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Video film produced by Erich Schmid & Jean Jacques Vaucher 1991
Video Beta SP/VHS copies/colour/33 minutes

This is a real life video-story of the death of a young Tamil who lived his adult life in the shadow of racism and xenophobia

On a warm summer night in 1990 a young 25 year old Tamil refugee and asylum seeker from Tamil Eelam, Jeevan, was walking through the precinct of a suburb of north west Zurich when he was suddenly subjected to racist abuse and then violently assaulted by a drunken Swiss lout. Jeevan never survived this attack. On the following day death, which he had miraculously and successfully evaded in 7 years of brutal and bloody war in his home town of Jaffna, finally claimed him while he lay in a coma in the hospital.

The outraged Tamil refugee community in Switzerland and their Swiss friends protested and demonstrated against this wanton racist murder. Their protest helped to expose the tragic irony of this poignant episode: what all the forces of racism and xenophobia failed to achieve in Sri Lanka was carried out in a single chance encounter with a white racist 7,000 miles away, where Jeevan had sought refuge. Racism knows no frontiers and is no stranger even in the freest and most democratic of countries.

Jeevan's relatives and parents, true to their Hindu tradition were desperate to bring his body home to Jaffna for cremation but even this formality was not permitted because of the heavy aerial and artillery bombardment of the town of Jaffna and routes to the North by the Sri Lankan armed forces.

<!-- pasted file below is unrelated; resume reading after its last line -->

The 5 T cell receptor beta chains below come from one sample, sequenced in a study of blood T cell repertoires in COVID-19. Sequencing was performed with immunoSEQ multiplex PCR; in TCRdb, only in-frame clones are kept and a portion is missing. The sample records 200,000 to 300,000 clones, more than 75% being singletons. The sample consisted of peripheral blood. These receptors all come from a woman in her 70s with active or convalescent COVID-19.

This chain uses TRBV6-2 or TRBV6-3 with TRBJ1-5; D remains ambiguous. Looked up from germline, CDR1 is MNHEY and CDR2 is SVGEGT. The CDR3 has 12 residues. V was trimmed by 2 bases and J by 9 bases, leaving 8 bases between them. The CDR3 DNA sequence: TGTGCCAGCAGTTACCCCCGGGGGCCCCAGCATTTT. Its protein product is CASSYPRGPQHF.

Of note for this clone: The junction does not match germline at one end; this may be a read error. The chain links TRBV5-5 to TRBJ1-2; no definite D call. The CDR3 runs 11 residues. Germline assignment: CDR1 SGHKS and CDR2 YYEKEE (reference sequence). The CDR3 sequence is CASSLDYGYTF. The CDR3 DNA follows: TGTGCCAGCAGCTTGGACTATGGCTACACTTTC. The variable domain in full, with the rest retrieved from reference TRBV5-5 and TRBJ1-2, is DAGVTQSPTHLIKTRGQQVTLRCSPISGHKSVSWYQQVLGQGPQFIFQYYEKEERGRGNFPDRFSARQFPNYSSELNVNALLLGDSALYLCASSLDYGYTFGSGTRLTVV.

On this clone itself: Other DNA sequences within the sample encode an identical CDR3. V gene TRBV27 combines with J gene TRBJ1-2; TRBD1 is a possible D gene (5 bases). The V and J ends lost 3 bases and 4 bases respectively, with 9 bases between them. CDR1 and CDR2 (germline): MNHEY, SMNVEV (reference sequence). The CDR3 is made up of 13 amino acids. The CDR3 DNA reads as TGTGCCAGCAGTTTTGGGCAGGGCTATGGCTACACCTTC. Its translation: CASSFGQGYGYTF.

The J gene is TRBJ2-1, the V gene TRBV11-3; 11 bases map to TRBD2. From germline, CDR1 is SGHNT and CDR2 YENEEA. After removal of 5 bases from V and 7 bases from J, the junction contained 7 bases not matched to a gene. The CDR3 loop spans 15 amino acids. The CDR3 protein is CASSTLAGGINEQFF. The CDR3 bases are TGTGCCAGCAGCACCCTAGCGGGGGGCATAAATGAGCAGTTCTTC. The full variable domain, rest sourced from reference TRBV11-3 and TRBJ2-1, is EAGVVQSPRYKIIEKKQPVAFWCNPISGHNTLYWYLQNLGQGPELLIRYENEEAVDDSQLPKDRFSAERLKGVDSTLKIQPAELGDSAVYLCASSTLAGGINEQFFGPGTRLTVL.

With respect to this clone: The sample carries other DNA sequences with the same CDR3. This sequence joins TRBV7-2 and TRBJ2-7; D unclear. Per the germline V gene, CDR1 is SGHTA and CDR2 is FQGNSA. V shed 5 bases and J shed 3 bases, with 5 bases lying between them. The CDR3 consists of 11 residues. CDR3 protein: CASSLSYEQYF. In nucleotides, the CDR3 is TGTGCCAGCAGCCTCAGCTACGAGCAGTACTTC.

The trauma of his relatives and friends was further intensified by the decision of the Swiss authorities to forcibly deport to Jaffna so-called undesirable Tamil refugees at the same time.

So Jeevan was cremated in Zurich and his ashes, at the request of his relatives and with the gracious assistance of an aid agency, was taken in an urn by a journalist – Erich Schmid – from Zurich to Jaffna.

Schmid's trip to Jaffna with urn in one arm and video cam-recorder in the other followed the same route, but in reverse, taken by Jeevan in his perilous escape from Jaffna, years before, to Colombo and then Zurich. For Schmid too it was no less perilous, being constantly threatened by aerial attacks and artillery fire as well as facing the uncertainty of the many army check points and witnessing the despair and agony of never-ending lines of refugees fleeing headlong to escape the military operations.

Yet despite the trials and tribulations of his journey Schmid did reach the comparative safety of Jaffna and under the protection of the Tamil Tigers was able to meet Jeevan's mother and present her son's ashes to her.

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